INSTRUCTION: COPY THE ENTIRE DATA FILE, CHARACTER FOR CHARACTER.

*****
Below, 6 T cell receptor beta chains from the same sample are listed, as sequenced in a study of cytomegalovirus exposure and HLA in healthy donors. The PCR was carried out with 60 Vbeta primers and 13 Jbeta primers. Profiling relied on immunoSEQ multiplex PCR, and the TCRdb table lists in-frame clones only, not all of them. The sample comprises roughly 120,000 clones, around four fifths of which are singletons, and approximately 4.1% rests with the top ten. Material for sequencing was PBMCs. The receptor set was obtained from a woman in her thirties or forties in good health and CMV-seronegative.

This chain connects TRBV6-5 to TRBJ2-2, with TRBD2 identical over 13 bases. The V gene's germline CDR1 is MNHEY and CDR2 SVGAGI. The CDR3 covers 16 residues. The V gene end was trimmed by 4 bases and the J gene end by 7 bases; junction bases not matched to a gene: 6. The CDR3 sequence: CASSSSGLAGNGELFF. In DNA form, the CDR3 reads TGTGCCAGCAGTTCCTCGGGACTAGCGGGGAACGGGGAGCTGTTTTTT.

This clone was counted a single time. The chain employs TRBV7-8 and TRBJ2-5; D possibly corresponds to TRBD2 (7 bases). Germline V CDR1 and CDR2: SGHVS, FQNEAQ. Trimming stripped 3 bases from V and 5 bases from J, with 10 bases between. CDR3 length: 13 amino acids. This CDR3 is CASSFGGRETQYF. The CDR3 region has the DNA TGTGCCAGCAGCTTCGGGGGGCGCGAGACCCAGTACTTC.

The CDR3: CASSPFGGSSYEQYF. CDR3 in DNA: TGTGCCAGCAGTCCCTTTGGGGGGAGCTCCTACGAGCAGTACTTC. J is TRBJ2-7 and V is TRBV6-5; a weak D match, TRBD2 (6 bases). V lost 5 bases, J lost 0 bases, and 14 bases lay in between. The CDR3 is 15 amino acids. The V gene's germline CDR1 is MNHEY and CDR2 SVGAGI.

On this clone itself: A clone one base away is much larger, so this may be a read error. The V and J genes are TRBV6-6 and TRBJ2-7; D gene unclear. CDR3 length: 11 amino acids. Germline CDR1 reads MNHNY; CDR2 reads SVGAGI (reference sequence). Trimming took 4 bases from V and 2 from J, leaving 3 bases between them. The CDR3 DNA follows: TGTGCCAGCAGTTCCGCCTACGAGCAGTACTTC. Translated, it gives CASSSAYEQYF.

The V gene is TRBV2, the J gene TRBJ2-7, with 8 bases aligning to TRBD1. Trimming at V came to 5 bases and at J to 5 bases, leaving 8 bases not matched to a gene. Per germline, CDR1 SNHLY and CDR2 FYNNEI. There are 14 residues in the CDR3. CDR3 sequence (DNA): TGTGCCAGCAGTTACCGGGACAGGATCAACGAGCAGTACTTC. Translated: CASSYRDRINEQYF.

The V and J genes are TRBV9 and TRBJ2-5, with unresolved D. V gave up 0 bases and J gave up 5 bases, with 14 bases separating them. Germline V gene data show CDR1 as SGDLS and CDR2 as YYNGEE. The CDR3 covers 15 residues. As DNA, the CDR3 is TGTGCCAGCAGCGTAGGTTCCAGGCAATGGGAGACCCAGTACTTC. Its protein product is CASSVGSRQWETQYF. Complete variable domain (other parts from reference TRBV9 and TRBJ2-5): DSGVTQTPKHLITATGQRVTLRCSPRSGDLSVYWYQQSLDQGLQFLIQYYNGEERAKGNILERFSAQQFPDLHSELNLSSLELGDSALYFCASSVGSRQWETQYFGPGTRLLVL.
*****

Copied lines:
Below, 6 T cell receptor beta chains from the same sample are listed, as sequenced in a study of cytomegalovirus exposure and HLA in healthy donors. The PCR was carried out with 60 Vbeta primers and 13 Jbeta primers. Profiling relied on immunoSEQ multiplex PCR, and the TCRdb table lists in-frame clones only, not all of them. The sample comprises roughly 120,000 clones, around four fifths of which are singletons, and approximately 4.1% rests with the top ten. Material for sequencing was PBMCs. The receptor set was obtained from a woman in her thirties or forties in good health and CMV-seronegative.

This chain connects TRBV6-5 to TRBJ2-2, with TRBD2 identical over 13 bases. The V gene's germline CDR1 is MNHEY and CDR2 SVGAGI. The CDR3 covers 16 residues. The V gene end was trimmed by 4 bases and the J gene end by 7 bases; junction bases not matched to a gene: 6. The CDR3 sequence: CASSSSGLAGNGELFF. In DNA form, the CDR3 reads TGTGCCAGCAGTTCCTCGGGACTAGCGGGGAACGGGGAGCTGTTTTTT.

This clone was counted a single time. The chain employs TRBV7-8 and TRBJ2-5; D possibly corresponds to TRBD2 (7 bases). Germline V CDR1 and CDR2: SGHVS, FQNEAQ. Trimming stripped 3 bases from V and 5 bases from J, with 10 bases between. CDR3 length: 13 amino acids. This CDR3 is CASSFGGRETQYF. The CDR3 region has the DNA TGTGCCAGCAGCTTCGGGGGGCGCGAGACCCAGTACTTC.

The CDR3: CASSPFGGSSYEQYF. CDR3 in DNA: TGTGCCAGCAGTCCCTTTGGGGGGAGCTCCTACGAGCAGTACTTC. J is TRBJ2-7 and V is TRBV6-5; a weak D match, TRBD2 (6 bases). V lost 5 bases, J lost 0 bases, and 14 bases lay in between. The CDR3 is 15 amino acids. The V gene's germline CDR1 is MNHEY and CDR2 SVGAGI.

On this clone itself: A clone one base away is much larger, so this may be a read error. The V and J genes are TRBV6-6 and TRBJ2-7; D gene unclear. CDR3 length: 11 amino acids. Germline CDR1 reads MNHNY; CDR2 reads SVGAGI (reference sequence). Trimming took 4 bases from V and 2 from J, leaving 3 bases between them. The CDR3 DNA follows: TGTGCCAGCAGTTCCGCCTACGAGCAGTACTTC. Translated, it gives CASSSAYEQYF.

The V gene is TRBV2, the J gene TRBJ2-7, with 8 bases aligning to TRBD1. Trimming at V came to 5 bases and at J to 5 bases, leaving 8 bases not matched to a gene. Per germline, CDR1 SNHLY and CDR2 FYNNEI. There are 14 residues in the CDR3. CDR3 sequence (DNA): TGTGCCAGCAGTTACCGGGACAGGATCAACGAGCAGTACTTC. Translated: CASSYRDRINEQYF.

The V and J genes are TRBV9 and TRBJ2-5, with unresolved D. V gave up 0 bases and J gave up 5 bases, with 14 bases separating them. Germline V gene data show CDR1 as SGDLS and CDR2 as YYNGEE. The CDR3 covers 15 residues. As DNA, the CDR3 is TGTGCCAGCAGCGTAGGTTCCAGGCAATGGGAGACCCAGTACTTC. Its protein product is CASSVGSRQWETQYF. Complete variable domain (other parts from reference TRBV9 and TRBJ2-5): DSGVTQTPKHLITATGQRVTLRCSPRSGDLSVYWYQQSLDQGLQFLIQYYNGEERAKGNILERFSAQQFPDLHSELNLSSLELGDSALYFCASSVGSRQWETQYFGPGTRLLVL.